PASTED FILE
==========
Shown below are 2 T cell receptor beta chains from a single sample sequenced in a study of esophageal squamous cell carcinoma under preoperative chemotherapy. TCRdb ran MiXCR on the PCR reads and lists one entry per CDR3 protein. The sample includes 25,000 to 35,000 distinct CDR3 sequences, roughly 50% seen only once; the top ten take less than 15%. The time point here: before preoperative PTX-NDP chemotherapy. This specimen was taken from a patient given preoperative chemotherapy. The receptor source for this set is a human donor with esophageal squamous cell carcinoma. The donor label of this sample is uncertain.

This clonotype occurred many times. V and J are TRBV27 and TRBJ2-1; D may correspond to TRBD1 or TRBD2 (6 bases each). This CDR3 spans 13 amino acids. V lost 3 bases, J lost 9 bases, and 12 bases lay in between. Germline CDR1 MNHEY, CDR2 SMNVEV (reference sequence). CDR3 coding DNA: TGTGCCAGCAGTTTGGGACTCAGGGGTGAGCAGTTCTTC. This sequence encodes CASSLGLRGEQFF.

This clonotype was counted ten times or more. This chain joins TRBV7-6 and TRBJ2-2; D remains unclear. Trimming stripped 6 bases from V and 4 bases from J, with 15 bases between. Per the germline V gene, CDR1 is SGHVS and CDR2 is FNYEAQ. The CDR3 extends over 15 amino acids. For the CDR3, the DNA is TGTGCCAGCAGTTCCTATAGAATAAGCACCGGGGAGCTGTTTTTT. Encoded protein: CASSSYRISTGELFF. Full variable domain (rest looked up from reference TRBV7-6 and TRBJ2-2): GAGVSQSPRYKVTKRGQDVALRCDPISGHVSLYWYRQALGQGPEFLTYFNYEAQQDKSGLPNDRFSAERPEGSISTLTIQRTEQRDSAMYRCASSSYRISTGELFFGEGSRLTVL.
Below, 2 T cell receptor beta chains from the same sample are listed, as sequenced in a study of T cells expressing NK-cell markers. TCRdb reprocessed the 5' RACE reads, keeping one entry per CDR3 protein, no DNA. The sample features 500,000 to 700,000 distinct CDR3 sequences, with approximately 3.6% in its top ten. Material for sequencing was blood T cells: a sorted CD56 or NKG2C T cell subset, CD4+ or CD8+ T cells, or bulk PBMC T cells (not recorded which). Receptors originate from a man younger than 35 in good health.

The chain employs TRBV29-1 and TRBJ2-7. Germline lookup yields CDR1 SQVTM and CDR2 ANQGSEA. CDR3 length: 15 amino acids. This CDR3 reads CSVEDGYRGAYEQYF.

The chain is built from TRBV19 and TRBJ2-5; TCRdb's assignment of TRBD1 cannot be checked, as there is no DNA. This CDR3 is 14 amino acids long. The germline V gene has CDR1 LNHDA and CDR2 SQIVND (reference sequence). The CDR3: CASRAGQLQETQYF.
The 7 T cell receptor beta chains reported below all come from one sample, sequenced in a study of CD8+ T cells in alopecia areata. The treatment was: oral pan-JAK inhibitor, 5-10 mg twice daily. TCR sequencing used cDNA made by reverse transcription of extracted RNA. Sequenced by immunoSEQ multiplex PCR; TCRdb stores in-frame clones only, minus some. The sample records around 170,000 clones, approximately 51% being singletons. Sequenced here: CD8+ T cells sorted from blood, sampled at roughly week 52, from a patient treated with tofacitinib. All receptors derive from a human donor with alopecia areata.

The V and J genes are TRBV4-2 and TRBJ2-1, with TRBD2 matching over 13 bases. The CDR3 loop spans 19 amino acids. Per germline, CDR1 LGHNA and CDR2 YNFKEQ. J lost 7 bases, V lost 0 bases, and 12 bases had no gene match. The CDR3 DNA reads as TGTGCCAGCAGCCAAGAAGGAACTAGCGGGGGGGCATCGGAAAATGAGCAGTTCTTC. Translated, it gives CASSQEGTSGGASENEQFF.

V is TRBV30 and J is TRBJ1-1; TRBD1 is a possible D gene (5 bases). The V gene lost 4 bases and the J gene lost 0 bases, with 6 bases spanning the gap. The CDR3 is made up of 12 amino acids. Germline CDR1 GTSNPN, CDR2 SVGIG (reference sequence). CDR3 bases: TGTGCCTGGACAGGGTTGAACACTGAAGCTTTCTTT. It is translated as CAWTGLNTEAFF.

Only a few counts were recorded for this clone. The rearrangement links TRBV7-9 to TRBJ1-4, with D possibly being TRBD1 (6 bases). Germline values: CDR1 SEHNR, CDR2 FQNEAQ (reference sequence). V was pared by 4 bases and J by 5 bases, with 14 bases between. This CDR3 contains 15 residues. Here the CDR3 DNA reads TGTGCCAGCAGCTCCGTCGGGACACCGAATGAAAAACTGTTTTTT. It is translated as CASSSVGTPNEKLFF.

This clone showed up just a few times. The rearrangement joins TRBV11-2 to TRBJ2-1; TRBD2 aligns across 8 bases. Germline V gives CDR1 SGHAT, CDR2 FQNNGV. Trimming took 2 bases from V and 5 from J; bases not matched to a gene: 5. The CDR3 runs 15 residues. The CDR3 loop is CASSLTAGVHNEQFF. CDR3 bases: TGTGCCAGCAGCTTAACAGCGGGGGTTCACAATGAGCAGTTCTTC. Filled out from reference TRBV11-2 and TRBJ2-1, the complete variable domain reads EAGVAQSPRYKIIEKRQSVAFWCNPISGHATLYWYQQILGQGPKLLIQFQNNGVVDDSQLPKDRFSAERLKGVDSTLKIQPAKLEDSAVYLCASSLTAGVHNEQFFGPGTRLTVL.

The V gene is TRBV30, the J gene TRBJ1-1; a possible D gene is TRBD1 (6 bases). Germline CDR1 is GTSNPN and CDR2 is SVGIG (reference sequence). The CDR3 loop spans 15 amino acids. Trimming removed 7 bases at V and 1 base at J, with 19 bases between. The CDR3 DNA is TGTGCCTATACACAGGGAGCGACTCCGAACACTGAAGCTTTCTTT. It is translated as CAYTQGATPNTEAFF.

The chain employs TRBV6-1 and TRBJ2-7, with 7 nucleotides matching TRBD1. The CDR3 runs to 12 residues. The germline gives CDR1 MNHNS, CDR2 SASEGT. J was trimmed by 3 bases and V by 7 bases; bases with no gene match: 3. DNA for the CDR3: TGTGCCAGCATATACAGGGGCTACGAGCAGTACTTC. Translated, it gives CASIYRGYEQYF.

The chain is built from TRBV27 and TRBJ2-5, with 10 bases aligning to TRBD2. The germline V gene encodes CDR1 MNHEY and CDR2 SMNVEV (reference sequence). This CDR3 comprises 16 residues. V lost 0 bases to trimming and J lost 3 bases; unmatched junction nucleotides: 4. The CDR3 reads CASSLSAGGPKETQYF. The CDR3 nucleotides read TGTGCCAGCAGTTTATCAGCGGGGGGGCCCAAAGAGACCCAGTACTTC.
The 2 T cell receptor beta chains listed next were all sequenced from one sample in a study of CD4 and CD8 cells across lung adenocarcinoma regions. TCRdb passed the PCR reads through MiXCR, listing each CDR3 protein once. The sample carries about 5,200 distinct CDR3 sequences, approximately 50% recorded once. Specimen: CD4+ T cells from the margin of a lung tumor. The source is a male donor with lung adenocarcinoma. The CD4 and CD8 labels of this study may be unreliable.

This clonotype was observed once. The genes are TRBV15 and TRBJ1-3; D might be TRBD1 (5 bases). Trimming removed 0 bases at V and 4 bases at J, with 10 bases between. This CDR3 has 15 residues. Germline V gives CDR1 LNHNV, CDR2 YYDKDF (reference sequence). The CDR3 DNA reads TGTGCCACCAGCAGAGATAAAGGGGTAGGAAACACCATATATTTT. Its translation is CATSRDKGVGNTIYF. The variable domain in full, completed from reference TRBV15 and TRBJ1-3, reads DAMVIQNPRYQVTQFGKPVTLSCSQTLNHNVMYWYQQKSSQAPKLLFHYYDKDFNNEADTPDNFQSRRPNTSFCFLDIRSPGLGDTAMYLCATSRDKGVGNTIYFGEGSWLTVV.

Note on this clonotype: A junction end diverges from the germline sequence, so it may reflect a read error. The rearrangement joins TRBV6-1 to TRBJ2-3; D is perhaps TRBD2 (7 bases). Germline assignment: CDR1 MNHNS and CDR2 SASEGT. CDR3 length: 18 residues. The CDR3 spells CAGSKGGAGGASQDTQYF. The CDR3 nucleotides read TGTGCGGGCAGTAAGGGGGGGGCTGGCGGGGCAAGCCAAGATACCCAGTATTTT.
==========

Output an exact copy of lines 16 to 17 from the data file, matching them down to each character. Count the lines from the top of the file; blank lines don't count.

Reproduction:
This clonotype was observed once. The genes are TRBV15 and TRBJ1-3; D might be TRBD1 (5 bases). Trimming removed 0 bases at V and 4 bases at J, with 10 bases between. This CDR3 has 15 residues. Germline V gives CDR1 LNHNV, CDR2 YYDKDF (reference sequence). The CDR3 DNA reads TGTGCCACCAGCAGAGATAAAGGGGTAGGAAACACCATATATTTT. Its translation is CATSRDKGVGNTIYF. The variable domain in full, completed from reference TRBV15 and TRBJ1-3, reads DAMVIQNPRYQVTQFGKPVTLSCSQTLNHNVMYWYQQKSSQAPKLLFHYYDKDFNNEADTPDNFQSRRPNTSFCFLDIRSPGLGDTAMYLCATSRDKGVGNTIYFGEGSWLTVV.

Note on this clonotype: A junction end diverges from the germline sequence, so it may reflect a read error. The rearrangement joins TRBV6-1 to TRBJ2-3; D is perhaps TRBD2 (7 bases). Germline assignment: CDR1 MNHNS and CDR2 SASEGT. CDR3 length: 18 residues. The CDR3 spells CAGSKGGAGGASQDTQYF. The CDR3 nucleotides read TGTGCGGGCAGTAAGGGGGGGGCTGGCGGGGCAAGCCAAGATACCCAGTATTTT.